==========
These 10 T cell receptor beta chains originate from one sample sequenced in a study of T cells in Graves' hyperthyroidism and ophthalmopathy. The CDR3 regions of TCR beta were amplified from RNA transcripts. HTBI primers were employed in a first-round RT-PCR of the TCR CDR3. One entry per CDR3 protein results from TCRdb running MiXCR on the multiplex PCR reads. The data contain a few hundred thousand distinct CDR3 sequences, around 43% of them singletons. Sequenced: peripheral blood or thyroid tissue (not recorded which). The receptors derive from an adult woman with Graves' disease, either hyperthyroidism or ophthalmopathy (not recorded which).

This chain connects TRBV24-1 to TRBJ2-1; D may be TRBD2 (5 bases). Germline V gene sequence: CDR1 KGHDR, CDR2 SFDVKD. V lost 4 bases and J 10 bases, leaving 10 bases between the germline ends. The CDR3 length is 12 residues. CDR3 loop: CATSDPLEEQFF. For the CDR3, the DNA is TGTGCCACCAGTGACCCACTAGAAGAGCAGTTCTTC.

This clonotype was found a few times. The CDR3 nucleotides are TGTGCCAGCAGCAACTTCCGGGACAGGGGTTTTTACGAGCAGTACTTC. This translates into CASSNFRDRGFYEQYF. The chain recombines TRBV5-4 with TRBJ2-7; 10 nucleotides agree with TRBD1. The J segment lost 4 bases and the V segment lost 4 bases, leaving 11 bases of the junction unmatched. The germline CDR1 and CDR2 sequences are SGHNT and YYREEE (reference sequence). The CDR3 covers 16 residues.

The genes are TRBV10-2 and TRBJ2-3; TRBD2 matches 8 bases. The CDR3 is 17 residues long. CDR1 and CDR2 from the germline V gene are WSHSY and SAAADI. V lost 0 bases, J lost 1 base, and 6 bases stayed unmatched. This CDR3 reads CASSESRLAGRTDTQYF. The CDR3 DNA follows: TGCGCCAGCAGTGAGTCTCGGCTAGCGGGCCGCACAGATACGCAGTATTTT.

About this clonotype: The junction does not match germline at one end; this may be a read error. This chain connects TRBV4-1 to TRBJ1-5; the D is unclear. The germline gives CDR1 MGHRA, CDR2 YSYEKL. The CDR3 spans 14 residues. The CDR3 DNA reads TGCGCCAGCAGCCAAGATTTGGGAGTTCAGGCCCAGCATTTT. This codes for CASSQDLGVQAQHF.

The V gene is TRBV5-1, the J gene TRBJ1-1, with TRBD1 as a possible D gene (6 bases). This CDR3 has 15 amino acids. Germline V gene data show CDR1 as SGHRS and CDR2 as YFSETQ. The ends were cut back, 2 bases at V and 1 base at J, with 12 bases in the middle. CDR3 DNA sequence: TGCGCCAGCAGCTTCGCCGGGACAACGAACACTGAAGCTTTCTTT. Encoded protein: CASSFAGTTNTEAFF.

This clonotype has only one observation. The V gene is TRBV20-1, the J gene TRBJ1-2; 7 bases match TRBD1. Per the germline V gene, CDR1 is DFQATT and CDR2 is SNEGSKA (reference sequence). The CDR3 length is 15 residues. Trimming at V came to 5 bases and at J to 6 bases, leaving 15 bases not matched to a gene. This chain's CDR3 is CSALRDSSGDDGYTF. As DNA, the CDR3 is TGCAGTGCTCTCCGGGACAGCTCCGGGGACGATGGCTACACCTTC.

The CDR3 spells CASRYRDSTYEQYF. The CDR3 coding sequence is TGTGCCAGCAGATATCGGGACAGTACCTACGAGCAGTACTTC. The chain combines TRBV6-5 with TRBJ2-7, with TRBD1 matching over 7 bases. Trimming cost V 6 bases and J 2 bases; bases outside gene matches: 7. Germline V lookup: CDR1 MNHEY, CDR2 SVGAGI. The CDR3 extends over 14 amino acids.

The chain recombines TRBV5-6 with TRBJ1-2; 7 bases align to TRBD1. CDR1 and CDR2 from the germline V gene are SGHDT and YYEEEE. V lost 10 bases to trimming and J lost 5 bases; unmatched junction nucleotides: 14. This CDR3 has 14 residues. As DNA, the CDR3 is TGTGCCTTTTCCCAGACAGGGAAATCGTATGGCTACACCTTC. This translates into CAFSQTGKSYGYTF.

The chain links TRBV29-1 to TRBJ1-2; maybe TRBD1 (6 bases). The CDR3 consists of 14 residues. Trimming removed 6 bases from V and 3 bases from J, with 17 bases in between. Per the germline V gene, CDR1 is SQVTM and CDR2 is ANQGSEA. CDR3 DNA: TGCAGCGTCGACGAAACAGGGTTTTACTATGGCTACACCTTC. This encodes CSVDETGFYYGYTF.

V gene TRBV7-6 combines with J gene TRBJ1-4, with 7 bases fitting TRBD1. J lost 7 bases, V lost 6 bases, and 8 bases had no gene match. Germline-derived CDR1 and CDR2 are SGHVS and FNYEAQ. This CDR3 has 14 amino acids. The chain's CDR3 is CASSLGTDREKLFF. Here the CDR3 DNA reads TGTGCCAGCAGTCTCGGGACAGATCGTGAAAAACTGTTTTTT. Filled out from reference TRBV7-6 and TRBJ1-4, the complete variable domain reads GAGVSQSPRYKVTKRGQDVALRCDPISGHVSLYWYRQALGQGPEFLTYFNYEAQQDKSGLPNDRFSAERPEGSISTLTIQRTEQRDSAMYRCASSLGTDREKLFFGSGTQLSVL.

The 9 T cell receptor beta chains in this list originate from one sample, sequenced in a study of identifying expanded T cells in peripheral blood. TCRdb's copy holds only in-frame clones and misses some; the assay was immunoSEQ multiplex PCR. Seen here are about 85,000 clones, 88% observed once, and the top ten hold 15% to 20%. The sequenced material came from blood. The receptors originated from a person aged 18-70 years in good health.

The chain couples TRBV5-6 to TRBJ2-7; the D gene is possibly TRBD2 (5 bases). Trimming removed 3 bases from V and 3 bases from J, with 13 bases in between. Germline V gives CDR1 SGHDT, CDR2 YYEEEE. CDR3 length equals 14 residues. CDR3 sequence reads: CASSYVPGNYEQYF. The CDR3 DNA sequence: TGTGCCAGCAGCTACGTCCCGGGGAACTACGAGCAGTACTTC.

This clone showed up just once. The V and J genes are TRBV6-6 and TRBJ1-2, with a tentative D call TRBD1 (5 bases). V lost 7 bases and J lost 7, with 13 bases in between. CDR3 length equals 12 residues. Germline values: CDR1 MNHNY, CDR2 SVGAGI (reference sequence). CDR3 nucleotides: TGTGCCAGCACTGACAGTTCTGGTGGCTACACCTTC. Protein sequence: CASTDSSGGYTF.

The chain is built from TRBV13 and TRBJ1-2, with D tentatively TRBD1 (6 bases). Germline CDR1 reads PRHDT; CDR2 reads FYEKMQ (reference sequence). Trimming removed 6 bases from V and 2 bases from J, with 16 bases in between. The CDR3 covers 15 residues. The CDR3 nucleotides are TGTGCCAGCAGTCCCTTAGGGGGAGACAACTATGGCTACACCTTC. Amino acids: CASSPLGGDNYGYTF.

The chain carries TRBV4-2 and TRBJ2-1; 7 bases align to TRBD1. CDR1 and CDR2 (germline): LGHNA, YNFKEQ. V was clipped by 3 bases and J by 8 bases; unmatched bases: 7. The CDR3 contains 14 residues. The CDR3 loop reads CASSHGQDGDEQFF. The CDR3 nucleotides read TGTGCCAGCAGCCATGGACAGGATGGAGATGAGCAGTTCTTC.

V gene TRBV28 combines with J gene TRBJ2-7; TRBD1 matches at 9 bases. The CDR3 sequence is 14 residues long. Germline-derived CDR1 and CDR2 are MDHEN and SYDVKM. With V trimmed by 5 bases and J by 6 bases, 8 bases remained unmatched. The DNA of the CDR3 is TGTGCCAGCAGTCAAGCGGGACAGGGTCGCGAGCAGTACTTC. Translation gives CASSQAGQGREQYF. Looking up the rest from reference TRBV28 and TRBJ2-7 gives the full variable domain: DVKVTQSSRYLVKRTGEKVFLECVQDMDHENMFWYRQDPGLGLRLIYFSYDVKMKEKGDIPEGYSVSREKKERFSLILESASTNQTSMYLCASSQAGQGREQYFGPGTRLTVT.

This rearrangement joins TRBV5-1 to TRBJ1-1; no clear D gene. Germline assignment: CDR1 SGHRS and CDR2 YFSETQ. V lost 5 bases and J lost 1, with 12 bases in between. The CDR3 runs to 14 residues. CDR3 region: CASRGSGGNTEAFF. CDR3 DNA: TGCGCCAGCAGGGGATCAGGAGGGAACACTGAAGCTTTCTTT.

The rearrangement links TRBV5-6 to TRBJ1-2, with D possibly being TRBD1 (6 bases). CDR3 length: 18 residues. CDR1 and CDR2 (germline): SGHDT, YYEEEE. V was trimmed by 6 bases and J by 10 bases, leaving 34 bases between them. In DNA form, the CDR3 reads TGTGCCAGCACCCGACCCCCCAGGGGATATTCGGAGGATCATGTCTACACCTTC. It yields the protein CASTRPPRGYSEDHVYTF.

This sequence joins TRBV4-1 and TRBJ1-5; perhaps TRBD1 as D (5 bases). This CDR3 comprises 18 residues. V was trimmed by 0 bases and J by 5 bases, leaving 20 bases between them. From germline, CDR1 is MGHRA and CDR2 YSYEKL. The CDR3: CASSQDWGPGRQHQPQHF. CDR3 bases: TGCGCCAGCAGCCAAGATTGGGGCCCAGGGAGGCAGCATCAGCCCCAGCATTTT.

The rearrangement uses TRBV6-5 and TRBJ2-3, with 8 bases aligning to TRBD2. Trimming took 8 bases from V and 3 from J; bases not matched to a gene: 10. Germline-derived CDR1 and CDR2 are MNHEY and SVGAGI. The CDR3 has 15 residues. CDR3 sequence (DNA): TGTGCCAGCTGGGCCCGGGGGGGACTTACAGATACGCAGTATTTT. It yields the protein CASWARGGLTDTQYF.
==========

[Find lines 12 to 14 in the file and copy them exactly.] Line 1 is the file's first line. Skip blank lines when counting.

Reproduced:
The 9 T cell receptor beta chains in this list originate from one sample, sequenced in a study of identifying expanded T cells in peripheral blood. TCRdb's copy holds only in-frame clones and misses some; the assay was immunoSEQ multiplex PCR. Seen here are about 85,000 clones, 88% observed once, and the top ten hold 15% to 20%. The sequenced material came from blood. The receptors originated from a person aged 18-70 years in good health.

The chain couples TRBV5-6 to TRBJ2-7; the D gene is possibly TRBD2 (5 bases). Trimming removed 3 bases from V and 3 bases from J, with 13 bases in between. Germline V gives CDR1 SGHDT, CDR2 YYEEEE. CDR3 length equals 14 residues. CDR3 sequence reads: CASSYVPGNYEQYF. The CDR3 DNA sequence: TGTGCCAGCAGCTACGTCCCGGGGAACTACGAGCAGTACTTC.

This clone showed up just once. The V and J genes are TRBV6-6 and TRBJ1-2, with a tentative D call TRBD1 (5 bases). V lost 7 bases and J lost 7, with 13 bases in between. CDR3 length equals 12 residues. Germline values: CDR1 MNHNY, CDR2 SVGAGI (reference sequence). CDR3 nucleotides: TGTGCCAGCACTGACAGTTCTGGTGGCTACACCTTC. Protein sequence: CASTDSSGGYTF.